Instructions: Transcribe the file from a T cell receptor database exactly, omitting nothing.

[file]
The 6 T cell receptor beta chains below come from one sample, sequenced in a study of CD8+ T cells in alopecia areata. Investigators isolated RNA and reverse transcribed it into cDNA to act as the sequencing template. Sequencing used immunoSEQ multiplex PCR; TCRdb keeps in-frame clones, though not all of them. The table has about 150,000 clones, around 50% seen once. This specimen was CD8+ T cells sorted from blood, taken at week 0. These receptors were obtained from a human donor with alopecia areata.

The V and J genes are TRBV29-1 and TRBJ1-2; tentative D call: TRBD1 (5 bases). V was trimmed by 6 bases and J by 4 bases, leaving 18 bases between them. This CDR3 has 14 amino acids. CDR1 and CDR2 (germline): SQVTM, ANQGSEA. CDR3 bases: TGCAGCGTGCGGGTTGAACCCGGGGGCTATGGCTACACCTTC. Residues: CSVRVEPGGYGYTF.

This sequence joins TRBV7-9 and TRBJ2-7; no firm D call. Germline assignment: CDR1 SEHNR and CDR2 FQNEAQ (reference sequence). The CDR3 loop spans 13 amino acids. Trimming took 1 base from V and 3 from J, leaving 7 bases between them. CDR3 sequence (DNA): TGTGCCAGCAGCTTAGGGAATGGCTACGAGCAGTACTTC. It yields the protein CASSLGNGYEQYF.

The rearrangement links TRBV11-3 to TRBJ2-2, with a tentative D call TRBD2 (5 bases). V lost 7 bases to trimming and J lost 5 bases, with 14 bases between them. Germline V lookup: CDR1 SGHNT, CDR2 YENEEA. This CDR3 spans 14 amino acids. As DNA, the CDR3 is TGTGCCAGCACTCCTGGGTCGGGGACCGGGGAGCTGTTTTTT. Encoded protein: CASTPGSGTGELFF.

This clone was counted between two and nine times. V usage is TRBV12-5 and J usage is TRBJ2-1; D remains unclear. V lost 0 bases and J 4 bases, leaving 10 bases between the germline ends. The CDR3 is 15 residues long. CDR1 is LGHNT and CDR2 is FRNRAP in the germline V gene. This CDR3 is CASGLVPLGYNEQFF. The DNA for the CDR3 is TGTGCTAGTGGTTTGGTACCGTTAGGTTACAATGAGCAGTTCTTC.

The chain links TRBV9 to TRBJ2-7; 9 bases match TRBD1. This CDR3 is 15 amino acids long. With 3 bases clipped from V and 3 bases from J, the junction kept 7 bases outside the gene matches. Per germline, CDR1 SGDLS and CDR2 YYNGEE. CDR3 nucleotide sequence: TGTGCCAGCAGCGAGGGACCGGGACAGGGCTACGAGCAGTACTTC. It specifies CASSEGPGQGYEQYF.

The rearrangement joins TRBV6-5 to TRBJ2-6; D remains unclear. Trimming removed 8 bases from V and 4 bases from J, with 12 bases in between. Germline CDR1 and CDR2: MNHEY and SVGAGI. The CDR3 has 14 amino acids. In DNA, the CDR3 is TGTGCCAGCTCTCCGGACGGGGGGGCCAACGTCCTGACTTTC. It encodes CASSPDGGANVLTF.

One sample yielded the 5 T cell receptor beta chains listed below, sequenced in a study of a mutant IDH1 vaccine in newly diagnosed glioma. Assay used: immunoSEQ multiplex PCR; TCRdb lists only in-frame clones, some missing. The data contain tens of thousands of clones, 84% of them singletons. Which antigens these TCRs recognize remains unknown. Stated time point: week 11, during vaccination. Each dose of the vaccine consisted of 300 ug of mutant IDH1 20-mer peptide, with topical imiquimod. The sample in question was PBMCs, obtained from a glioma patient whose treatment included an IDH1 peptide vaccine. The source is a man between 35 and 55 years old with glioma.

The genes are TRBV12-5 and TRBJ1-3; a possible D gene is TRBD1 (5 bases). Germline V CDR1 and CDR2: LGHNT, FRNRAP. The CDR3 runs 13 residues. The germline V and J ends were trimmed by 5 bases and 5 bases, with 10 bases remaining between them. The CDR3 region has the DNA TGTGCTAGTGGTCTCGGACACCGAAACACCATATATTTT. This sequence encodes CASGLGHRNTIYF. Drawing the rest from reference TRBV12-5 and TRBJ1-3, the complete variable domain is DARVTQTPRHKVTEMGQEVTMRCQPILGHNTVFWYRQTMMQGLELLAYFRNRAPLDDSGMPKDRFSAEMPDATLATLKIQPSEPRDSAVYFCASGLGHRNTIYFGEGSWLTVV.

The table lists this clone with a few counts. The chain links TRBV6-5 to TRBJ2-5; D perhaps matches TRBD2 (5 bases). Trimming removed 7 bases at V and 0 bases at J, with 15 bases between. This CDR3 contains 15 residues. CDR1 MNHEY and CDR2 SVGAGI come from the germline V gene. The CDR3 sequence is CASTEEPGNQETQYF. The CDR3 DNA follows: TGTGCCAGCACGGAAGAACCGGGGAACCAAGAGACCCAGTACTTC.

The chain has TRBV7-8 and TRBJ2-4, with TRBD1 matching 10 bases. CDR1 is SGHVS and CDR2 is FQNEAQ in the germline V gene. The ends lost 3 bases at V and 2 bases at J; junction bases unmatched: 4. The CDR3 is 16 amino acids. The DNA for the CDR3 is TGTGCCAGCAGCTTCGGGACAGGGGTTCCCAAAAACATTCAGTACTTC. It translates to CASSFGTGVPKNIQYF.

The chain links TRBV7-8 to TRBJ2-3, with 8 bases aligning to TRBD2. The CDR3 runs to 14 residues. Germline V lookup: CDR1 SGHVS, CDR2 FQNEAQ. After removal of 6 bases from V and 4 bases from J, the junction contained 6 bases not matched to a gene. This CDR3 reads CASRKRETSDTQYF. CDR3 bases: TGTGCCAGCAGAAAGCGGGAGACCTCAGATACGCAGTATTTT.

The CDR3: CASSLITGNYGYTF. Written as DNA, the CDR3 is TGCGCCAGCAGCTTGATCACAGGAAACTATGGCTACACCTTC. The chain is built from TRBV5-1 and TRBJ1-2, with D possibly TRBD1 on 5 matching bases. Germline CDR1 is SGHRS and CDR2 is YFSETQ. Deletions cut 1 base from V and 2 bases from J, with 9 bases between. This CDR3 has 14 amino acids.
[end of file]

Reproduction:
The 6 T cell receptor beta chains below come from one sample, sequenced in a study of CD8+ T cells in alopecia areata. Investigators isolated RNA and reverse transcribed it into cDNA to act as the sequencing template. Sequencing used immunoSEQ multiplex PCR; TCRdb keeps in-frame clones, though not all of them. The table has about 150,000 clones, around 50% seen once. This specimen was CD8+ T cells sorted from blood, taken at week 0. These receptors were obtained from a human donor with alopecia areata.

The V and J genes are TRBV29-1 and TRBJ1-2; tentative D call: TRBD1 (5 bases). V was trimmed by 6 bases and J by 4 bases, leaving 18 bases between them. This CDR3 has 14 amino acids. CDR1 and CDR2 (germline): SQVTM, ANQGSEA. CDR3 bases: TGCAGCGTGCGGGTTGAACCCGGGGGCTATGGCTACACCTTC. Residues: CSVRVEPGGYGYTF.

This sequence joins TRBV7-9 and TRBJ2-7; no firm D call. Germline assignment: CDR1 SEHNR and CDR2 FQNEAQ (reference sequence). The CDR3 loop spans 13 amino acids. Trimming took 1 base from V and 3 from J, leaving 7 bases between them. CDR3 sequence (DNA): TGTGCCAGCAGCTTAGGGAATGGCTACGAGCAGTACTTC. It yields the protein CASSLGNGYEQYF.

The rearrangement links TRBV11-3 to TRBJ2-2, with a tentative D call TRBD2 (5 bases). V lost 7 bases to trimming and J lost 5 bases, with 14 bases between them. Germline V lookup: CDR1 SGHNT, CDR2 YENEEA. This CDR3 spans 14 amino acids. As DNA, the CDR3 is TGTGCCAGCACTCCTGGGTCGGGGACCGGGGAGCTGTTTTTT. Encoded protein: CASTPGSGTGELFF.

This clone was counted between two and nine times. V usage is TRBV12-5 and J usage is TRBJ2-1; D remains unclear. V lost 0 bases and J 4 bases, leaving 10 bases between the germline ends. The CDR3 is 15 residues long. CDR1 is LGHNT and CDR2 is FRNRAP in the germline V gene. This CDR3 is CASGLVPLGYNEQFF. The DNA for the CDR3 is TGTGCTAGTGGTTTGGTACCGTTAGGTTACAATGAGCAGTTCTTC.

The chain links TRBV9 to TRBJ2-7; 9 bases match TRBD1. This CDR3 is 15 amino acids long. With 3 bases clipped from V and 3 bases from J, the junction kept 7 bases outside the gene matches. Per germline, CDR1 SGDLS and CDR2 YYNGEE. CDR3 nucleotide sequence: TGTGCCAGCAGCGAGGGACCGGGACAGGGCTACGAGCAGTACTTC. It specifies CASSEGPGQGYEQYF.

The rearrangement joins TRBV6-5 to TRBJ2-6; D remains unclear. Trimming removed 8 bases from V and 4 bases from J, with 12 bases in between. Germline CDR1 and CDR2: MNHEY and SVGAGI. The CDR3 has 14 amino acids. In DNA, the CDR3 is TGTGCCAGCTCTCCGGACGGGGGGGCCAACGTCCTGACTTTC. It encodes CASSPDGGANVLTF.

One sample yielded the 5 T cell receptor beta chains listed below, sequenced in a study of a mutant IDH1 vaccine in newly diagnosed glioma. Assay used: immunoSEQ multiplex PCR; TCRdb lists only in-frame clones, some missing. The data contain tens of thousands of clones, 84% of them singletons. Which antigens these TCRs recognize remains unknown. Stated time point: week 11, during vaccination. Each dose of the vaccine consisted of 300 ug of mutant IDH1 20-mer peptide, with topical imiquimod. The sample in question was PBMCs, obtained from a glioma patient whose treatment included an IDH1 peptide vaccine. The source is a man between 35 and 55 years old with glioma.

The genes are TRBV12-5 and TRBJ1-3; a possible D gene is TRBD1 (5 bases). Germline V CDR1 and CDR2: LGHNT, FRNRAP. The CDR3 runs 13 residues. The germline V and J ends were trimmed by 5 bases and 5 bases, with 10 bases remaining between them. The CDR3 region has the DNA TGTGCTAGTGGTCTCGGACACCGAAACACCATATATTTT. This sequence encodes CASGLGHRNTIYF. Drawing the rest from reference TRBV12-5 and TRBJ1-3, the complete variable domain is DARVTQTPRHKVTEMGQEVTMRCQPILGHNTVFWYRQTMMQGLELLAYFRNRAPLDDSGMPKDRFSAEMPDATLATLKIQPSEPRDSAVYFCASGLGHRNTIYFGEGSWLTVV.

The table lists this clone with a few counts. The chain links TRBV6-5 to TRBJ2-5; D perhaps matches TRBD2 (5 bases). Trimming removed 7 bases at V and 0 bases at J, with 15 bases between. This CDR3 contains 15 residues. CDR1 MNHEY and CDR2 SVGAGI come from the germline V gene. The CDR3 sequence is CASTEEPGNQETQYF. The CDR3 DNA follows: TGTGCCAGCACGGAAGAACCGGGGAACCAAGAGACCCAGTACTTC.

The chain has TRBV7-8 and TRBJ2-4, with TRBD1 matching 10 bases. CDR1 is SGHVS and CDR2 is FQNEAQ in the germline V gene. The ends lost 3 bases at V and 2 bases at J; junction bases unmatched: 4. The CDR3 is 16 amino acids. The DNA for the CDR3 is TGTGCCAGCAGCTTCGGGACAGGGGTTCCCAAAAACATTCAGTACTTC. It translates to CASSFGTGVPKNIQYF.

The chain links TRBV7-8 to TRBJ2-3, with 8 bases aligning to TRBD2. The CDR3 runs to 14 residues. Germline V lookup: CDR1 SGHVS, CDR2 FQNEAQ. After removal of 6 bases from V and 4 bases from J, the junction contained 6 bases not matched to a gene. This CDR3 reads CASRKRETSDTQYF. CDR3 bases: TGTGCCAGCAGAAAGCGGGAGACCTCAGATACGCAGTATTTT.

The CDR3: CASSLITGNYGYTF. Written as DNA, the CDR3 is TGCGCCAGCAGCTTGATCACAGGAAACTATGGCTACACCTTC. The chain is built from TRBV5-1 and TRBJ1-2, with D possibly TRBD1 on 5 matching bases. Germline CDR1 is SGHRS and CDR2 is YFSETQ. Deletions cut 1 base from V and 2 bases from J, with 9 bases between. This CDR3 has 14 amino acids.